Friday, March 13, 2015

The Night Gardener by Jonathan Auxier

The Night Gardener by Jonathan Auxier is a delightfully creepy middle-grade tale.

Siblings Molly and Kip escaped the Irish potato famine only to find themselves orphaned and penniless in unfriendly England. To soften the harsh realities of their situation for her younger brother, Molly spins stories for him as they travel to their new home. The only place Molly can find work is at the creepy Windsor mansion in the foreboding Sourwoods. She was prepared to tell all sorts of stories to get hired, but in truth, the solicitor who gave her the job seemed almost too anxious to fill the position. When they arrive at the Windsor estate, they find a crumbling old house dominated by an enormous black tree that almost seems to have the entire house in its grasp. The house is full of secrets, including a locked room, nightmares that plague every inhabitant, and muddy footprints that mysteriously appear during the night. Despite the unlikelihood of finding another job, Molly is tempted to take Kip and leave -- until, one day, she discovers what waits in the locked room . . .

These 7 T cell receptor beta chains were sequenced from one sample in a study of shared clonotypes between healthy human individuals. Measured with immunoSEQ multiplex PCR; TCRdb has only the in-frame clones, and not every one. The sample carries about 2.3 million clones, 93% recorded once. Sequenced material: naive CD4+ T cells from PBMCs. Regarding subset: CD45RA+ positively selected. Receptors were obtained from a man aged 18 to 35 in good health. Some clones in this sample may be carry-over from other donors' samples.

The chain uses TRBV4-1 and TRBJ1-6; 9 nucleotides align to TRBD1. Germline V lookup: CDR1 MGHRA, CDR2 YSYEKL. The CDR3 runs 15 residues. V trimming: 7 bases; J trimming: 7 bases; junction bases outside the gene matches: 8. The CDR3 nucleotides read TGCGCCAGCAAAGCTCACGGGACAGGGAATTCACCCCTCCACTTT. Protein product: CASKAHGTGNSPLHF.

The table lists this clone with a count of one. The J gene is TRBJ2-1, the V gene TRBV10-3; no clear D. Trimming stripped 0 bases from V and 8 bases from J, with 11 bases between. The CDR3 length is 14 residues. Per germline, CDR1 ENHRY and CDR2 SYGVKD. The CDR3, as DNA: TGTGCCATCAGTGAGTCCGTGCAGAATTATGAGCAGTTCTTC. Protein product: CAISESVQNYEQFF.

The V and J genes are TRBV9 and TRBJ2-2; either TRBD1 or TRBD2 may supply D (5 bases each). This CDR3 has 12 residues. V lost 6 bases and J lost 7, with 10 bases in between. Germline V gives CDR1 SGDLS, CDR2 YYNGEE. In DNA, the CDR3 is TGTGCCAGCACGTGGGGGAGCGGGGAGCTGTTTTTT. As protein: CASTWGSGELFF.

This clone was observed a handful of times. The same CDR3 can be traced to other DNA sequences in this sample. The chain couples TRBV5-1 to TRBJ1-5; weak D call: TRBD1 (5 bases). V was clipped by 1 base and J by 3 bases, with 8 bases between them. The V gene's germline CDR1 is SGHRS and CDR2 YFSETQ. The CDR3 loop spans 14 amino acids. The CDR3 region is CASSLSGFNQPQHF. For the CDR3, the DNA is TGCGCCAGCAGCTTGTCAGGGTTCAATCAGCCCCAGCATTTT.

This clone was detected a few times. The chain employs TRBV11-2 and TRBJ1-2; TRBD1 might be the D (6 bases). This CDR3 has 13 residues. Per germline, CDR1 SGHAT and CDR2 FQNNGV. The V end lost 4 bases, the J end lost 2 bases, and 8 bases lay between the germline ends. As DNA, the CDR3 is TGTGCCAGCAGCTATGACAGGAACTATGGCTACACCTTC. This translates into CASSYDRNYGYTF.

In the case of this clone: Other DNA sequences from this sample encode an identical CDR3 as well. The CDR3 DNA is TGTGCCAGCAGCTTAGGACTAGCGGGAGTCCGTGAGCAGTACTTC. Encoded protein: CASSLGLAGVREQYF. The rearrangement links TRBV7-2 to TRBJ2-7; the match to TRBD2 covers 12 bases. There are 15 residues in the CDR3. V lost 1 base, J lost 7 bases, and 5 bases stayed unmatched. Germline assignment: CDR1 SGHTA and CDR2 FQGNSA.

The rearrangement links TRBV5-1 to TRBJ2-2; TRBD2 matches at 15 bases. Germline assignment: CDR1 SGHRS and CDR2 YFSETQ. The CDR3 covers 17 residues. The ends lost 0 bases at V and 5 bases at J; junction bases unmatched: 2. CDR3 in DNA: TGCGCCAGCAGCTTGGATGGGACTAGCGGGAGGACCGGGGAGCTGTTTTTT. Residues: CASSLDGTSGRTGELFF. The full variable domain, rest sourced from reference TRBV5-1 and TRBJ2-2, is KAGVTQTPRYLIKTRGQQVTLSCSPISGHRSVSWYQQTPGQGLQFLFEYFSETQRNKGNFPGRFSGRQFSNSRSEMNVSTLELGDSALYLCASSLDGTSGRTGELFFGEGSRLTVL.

On the rare occasions when I read something that might be classified as horror, I feel the need to add the disclaimer that I don't usually do horror, so hardcore fans of the genre will probably laugh derisively at my idea of what is scary. That said, I thought this was a great story, with just the right level of scariness for, say, a fourth or fifth grade reader who has graduated from the Goosebumps books and wants something with a little more substance. (Or for wimpy adults like me.)

(Reviewed from a copy borrowed through my library system.)

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